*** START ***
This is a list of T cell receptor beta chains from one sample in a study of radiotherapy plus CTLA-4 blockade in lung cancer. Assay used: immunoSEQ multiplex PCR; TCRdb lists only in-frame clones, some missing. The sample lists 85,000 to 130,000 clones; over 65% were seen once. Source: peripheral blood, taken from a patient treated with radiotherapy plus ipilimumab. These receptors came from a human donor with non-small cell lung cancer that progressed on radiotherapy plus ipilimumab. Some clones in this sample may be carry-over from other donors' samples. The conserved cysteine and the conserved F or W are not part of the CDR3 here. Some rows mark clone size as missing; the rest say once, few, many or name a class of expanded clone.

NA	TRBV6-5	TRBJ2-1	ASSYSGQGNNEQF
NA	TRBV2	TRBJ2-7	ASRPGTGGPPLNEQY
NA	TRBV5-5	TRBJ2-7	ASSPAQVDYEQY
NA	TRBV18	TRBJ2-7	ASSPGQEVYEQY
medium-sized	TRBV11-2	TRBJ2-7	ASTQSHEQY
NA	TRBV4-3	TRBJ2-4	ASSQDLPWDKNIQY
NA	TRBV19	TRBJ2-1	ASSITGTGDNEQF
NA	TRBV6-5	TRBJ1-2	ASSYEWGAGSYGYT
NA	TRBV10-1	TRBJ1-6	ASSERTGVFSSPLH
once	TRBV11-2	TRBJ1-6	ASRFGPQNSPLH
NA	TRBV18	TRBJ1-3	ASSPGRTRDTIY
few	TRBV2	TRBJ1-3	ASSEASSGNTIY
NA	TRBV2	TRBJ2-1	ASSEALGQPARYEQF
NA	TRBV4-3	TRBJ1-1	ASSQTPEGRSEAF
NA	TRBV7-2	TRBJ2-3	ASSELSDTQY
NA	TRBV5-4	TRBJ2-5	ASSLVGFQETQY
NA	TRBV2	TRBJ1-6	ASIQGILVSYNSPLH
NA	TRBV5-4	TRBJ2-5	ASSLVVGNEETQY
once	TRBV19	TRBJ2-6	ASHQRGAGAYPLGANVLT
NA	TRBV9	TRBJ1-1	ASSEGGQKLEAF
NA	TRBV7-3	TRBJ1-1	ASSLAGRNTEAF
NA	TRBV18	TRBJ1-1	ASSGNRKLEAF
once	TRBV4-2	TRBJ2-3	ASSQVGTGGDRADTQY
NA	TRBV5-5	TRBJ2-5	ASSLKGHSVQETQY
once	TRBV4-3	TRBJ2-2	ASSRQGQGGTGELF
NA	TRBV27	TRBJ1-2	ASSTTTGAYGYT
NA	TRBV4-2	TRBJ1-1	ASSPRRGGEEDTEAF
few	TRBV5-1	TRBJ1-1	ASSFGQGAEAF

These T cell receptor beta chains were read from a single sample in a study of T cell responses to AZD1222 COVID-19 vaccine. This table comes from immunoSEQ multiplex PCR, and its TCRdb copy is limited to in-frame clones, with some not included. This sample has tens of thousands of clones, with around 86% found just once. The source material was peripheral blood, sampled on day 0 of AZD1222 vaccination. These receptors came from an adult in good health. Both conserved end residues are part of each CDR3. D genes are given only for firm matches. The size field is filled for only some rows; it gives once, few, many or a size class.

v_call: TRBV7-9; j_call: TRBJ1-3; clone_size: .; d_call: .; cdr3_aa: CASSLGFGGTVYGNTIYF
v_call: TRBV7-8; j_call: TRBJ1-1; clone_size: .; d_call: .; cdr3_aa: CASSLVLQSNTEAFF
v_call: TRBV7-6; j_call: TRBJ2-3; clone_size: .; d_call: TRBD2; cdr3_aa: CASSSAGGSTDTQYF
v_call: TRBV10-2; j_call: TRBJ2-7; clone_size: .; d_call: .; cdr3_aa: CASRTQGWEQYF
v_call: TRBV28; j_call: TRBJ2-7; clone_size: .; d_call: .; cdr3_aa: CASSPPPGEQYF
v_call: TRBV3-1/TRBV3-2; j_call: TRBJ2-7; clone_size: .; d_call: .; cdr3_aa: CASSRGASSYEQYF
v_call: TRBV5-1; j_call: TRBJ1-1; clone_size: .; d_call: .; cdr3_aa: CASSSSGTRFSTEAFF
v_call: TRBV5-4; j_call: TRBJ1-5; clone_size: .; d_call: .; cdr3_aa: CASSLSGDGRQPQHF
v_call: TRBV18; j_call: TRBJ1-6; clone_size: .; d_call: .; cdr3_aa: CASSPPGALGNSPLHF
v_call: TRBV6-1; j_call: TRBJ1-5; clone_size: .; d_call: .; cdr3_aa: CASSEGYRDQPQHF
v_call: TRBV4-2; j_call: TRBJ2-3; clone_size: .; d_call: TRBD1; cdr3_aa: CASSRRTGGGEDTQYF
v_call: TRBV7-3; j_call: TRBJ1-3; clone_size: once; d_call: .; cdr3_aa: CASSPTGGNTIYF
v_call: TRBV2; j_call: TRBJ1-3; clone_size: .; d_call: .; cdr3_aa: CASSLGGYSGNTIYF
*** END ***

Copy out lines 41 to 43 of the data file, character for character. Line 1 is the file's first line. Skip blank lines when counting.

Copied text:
v_call: TRBV4-2; j_call: TRBJ2-3; clone_size: .; d_call: TRBD1; cdr3_aa: CASSRRTGGGEDTQYF
v_call: TRBV7-3; j_call: TRBJ1-3; clone_size: once; d_call: .; cdr3_aa: CASSPTGGNTIYF
v_call: TRBV2; j_call: TRBJ1-3; clone_size: .; d_call: .; cdr3_aa: CASSLGGYSGNTIYF